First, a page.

2. Do you provide the entire chapter to your talent, or just their lines?
Actually, I did one better than that. For my primary character actors, I provided them the entire manuscript, even if some of them were only in a quarter of the book. I did this for two reasons. First, to thank them for participating, and second so that if they wanted to read the book, and know what was going on during the intervening chapters where their character wasn’t present, but will have to react to in later chapters, they could.

When I delivered scripts to the actors, they got the entire chapter, even if they only had one or two lines in it. Again, this was so they’d have the bigger picture and be able to read the lines before and after to see what they’d be reacting to and so they’d have the prose that describes the way the line is delivered. In audio hearing me say “Ciris hesitated” followed by Ciris’s line doesn’t work. It pulls the listener out of the world. But if Heather reads in the script that Ciris hesitates, she can then deliver the line with a stuttering “I” or the sound of hesitation in her voice. If it’s an interrogation scene and the character is circling the table, it helps the actor to know what the character is doing as the line is being delivered.

3. Is instruction given to your talent on how you prefer the line to be read?
Absolutely. But in the grand tradition of Pirates of the Caribbean “they’re more like guidelines, really”

I use Word’s comment feature to highlight specific lines and leave specific notes. Whether they be to emphasize certain words or phrases, or things I see in my mind. I’ve also been known to give my talent some insight on what’s going on behind the scenes that the character would know about but the reader wouldn’t quite yet. For the most part, the voice actors have been receptive and appreciative for the notes.

4. What do you do with all of that unused audio?
It depends. If an actor has delivered a humorous out-take, I’ll spin it into it’s own track and save them for potential usage in a gag reel. If the unused audio is merely just another shot at a line that I didn’t select for whatever reason, I usually delete it from the project file. Removing the extraneous audio helps keep the file ‘cleaner’ and easier to work with. It also keeps the size of the file down as well. I keep all of the raw audio the actors give me in their original audio files so if I ever need to go back and reference something, I have the original source data available to me.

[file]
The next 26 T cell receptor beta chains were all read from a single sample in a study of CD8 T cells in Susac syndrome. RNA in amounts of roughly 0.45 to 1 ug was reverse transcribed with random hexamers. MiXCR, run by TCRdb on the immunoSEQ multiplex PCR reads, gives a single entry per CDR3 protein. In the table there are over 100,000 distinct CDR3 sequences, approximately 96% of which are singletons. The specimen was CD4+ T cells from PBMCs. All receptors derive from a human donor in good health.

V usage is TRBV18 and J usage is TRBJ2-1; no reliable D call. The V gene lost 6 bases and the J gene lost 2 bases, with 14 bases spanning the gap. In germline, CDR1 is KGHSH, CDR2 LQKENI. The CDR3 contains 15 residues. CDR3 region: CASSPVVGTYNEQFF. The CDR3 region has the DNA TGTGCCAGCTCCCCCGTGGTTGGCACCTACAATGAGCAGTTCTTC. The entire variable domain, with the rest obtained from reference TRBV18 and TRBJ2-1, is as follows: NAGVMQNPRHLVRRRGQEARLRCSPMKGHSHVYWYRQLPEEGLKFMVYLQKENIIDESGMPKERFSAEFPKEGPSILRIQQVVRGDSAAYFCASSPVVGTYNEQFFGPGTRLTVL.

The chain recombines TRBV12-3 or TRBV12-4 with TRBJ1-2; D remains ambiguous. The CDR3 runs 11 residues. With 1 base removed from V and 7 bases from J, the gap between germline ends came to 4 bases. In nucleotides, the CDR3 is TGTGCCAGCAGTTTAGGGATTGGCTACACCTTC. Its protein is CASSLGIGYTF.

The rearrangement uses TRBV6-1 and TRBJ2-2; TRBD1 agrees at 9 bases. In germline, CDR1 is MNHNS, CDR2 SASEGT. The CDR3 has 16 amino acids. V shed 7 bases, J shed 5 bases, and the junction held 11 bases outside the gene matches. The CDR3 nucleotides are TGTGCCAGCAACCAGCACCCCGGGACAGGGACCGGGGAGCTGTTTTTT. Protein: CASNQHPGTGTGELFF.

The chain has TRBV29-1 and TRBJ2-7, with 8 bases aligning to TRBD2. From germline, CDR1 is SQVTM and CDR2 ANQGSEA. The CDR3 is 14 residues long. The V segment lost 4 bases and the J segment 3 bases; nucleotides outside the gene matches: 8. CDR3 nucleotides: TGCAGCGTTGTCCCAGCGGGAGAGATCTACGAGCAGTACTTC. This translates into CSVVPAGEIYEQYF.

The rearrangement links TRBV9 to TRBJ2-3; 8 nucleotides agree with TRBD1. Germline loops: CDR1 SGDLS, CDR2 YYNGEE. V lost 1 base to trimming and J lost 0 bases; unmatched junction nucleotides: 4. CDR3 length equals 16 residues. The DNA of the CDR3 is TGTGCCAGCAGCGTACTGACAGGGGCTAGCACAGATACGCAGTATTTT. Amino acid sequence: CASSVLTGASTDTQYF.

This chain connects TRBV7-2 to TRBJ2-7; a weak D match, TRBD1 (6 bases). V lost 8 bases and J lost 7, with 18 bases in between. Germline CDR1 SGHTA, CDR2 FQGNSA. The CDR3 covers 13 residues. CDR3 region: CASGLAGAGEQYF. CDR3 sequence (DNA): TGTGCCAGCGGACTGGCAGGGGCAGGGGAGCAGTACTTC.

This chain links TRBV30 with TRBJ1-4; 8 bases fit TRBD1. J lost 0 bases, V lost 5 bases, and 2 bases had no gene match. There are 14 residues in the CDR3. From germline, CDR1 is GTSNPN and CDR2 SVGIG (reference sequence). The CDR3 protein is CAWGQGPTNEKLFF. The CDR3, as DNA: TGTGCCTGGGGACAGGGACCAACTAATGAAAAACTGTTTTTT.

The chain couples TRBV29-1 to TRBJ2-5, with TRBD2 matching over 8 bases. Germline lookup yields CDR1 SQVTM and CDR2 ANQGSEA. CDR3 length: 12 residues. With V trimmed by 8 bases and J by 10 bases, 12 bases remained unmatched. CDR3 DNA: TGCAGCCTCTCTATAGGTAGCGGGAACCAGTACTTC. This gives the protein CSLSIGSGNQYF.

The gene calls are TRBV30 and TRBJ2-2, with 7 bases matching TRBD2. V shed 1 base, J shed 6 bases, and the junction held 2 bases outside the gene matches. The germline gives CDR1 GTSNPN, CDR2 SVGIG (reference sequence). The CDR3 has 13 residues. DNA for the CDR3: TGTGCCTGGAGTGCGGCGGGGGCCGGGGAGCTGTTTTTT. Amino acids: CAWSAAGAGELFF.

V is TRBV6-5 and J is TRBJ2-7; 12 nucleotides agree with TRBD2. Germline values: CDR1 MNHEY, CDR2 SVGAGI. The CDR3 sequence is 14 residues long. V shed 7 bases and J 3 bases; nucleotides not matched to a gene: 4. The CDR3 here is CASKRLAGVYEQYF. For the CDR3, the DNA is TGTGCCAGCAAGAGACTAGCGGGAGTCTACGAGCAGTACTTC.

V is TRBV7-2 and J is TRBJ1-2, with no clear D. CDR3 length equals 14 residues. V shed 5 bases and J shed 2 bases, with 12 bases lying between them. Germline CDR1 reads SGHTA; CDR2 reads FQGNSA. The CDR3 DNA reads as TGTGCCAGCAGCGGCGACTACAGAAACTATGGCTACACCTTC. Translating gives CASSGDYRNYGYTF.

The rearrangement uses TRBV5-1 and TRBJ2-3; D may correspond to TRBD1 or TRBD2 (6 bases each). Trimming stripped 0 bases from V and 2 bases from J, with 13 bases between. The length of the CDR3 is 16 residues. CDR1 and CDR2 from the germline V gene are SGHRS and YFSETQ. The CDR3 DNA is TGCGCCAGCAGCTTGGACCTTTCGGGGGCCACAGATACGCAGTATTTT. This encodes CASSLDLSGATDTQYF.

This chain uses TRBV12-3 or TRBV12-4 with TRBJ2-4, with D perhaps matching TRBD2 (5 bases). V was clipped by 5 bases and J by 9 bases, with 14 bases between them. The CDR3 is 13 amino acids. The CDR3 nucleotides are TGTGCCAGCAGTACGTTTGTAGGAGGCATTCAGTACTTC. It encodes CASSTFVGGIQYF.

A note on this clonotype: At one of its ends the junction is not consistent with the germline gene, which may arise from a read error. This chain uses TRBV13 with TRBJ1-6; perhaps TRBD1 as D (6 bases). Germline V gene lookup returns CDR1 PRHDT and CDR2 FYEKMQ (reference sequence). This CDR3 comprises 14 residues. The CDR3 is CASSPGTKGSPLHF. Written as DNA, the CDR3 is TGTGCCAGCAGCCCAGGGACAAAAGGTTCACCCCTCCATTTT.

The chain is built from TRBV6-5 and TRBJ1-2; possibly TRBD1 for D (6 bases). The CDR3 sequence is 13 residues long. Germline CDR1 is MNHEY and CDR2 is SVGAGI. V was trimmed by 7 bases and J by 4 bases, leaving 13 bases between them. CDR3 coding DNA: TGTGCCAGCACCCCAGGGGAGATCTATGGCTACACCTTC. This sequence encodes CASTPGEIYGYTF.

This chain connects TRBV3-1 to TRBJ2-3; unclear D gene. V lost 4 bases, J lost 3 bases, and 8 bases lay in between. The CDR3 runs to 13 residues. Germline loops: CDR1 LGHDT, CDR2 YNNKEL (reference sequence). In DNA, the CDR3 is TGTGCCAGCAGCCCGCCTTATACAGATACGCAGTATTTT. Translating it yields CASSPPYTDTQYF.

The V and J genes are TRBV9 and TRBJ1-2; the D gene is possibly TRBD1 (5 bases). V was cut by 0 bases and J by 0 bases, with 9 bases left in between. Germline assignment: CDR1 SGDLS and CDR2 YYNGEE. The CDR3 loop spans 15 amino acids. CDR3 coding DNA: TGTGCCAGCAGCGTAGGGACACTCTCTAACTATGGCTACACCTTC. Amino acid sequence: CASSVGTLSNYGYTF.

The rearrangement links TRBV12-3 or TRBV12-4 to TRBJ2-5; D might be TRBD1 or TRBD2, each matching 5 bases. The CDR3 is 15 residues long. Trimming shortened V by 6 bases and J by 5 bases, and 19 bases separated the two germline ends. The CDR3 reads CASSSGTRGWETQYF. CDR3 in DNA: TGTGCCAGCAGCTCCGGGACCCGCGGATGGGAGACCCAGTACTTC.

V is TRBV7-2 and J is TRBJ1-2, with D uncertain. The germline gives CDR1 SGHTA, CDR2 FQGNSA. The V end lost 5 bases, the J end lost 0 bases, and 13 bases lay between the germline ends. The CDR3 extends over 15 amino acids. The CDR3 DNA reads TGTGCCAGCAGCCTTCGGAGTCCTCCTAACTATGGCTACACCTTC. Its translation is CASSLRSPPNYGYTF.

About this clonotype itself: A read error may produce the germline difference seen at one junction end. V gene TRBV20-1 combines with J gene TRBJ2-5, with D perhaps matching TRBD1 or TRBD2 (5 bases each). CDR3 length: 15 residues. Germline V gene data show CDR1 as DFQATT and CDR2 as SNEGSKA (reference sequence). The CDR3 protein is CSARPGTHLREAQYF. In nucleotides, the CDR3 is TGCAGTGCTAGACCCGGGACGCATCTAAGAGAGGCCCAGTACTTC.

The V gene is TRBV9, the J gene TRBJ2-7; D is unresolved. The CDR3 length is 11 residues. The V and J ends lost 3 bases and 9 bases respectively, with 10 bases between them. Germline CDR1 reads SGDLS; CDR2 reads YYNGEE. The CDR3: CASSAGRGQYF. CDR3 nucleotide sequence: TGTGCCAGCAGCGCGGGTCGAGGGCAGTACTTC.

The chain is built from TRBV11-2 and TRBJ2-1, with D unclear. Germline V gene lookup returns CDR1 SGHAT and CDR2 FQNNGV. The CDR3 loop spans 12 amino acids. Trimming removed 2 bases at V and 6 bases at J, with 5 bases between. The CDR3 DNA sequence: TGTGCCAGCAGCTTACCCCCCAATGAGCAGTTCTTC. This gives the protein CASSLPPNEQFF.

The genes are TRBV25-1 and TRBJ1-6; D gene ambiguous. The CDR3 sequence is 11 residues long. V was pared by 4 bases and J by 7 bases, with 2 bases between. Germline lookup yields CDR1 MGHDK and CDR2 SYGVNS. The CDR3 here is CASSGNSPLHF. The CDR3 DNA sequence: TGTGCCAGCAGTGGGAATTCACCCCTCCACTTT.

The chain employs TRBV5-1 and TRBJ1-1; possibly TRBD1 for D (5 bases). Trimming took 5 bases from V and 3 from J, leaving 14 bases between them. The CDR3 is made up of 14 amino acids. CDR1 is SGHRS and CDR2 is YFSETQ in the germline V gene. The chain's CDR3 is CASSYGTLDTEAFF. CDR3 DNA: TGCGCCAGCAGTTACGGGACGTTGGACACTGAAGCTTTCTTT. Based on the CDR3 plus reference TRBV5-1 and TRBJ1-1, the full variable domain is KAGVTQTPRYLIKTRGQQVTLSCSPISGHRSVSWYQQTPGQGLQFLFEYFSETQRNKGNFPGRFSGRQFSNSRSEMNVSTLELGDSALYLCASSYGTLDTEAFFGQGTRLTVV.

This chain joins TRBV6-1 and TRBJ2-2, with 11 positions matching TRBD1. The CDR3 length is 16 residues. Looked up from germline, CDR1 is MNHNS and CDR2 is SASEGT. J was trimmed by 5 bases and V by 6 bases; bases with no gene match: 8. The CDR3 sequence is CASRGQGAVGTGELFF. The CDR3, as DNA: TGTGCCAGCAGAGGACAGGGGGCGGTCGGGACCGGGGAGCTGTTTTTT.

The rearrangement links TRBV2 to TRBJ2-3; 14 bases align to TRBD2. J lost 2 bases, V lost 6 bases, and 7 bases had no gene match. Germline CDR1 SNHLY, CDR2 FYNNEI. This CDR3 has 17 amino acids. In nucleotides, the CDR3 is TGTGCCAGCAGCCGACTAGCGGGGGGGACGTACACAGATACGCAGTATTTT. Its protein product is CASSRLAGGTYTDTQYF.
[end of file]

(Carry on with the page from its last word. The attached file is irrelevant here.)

5. What is the hardest part of putting together a “straight read” podcast?
I did a ‘straight read’ for a short story about a year or so back. For me the hardest part was trying to differentiate the voices of the speakers. I’m not much of a voice actor and the piece in question called for me to approximate the voice of a young girl. I was…under impressed…by my results.

6. As far as cast goes, what would you like to try, but haven’t so far?
It’s hard to say. The production of Cybrosis required me to do a lot with vocal filters, transformations, and other post production effects and some of the future projects in my mind are going to require some different elements that I’ve not tried yet. I don’t want to speculate on what production needs I might have for my cast, but I’m looking forward to the challenge.

General Questions

1. If Someone approached you with THEIR book, and asked you to podcast it for them for a fee, what would you consider a reasonable rate per episode? (The way YOU do it?)
It’s hard to say and I don’t honestly know for sure. It would have to depend on what the project was, how long it was, whether the author wanted to do a full voice cast or wanted just a straight read and what the production requirements would be.

2. Do you podcast as part of a larger plan, or because getting your content out in some manner IS your plan?

A little bit of both to be honest. I’m hoping that podcasting my work will help me find an audience and a bit of a following. There is a part of me that would like to see success with the podcast turn into success with a print run of my work. But, speaking from a stand point of pure statistics, it’s highly unlikely that Cybrosis or any of my other projects will see anything more than a slush pile in a professional market and if someone gets into podcasting their novels for the sole purpose of turing it into a print contract, I argue they’re doing it for the wrong reasons. Don’t get me wrong, as I said there’s a part of me who would love to have a print contract. But more than that, I’m very happy to have a wonderful audience of people who have found and enjoy my work. As a story teller it is my job to not only create stories, but more importantly, also to share them with others. Already I’ve succeeded in this with the podcast and I couldn’t be happier.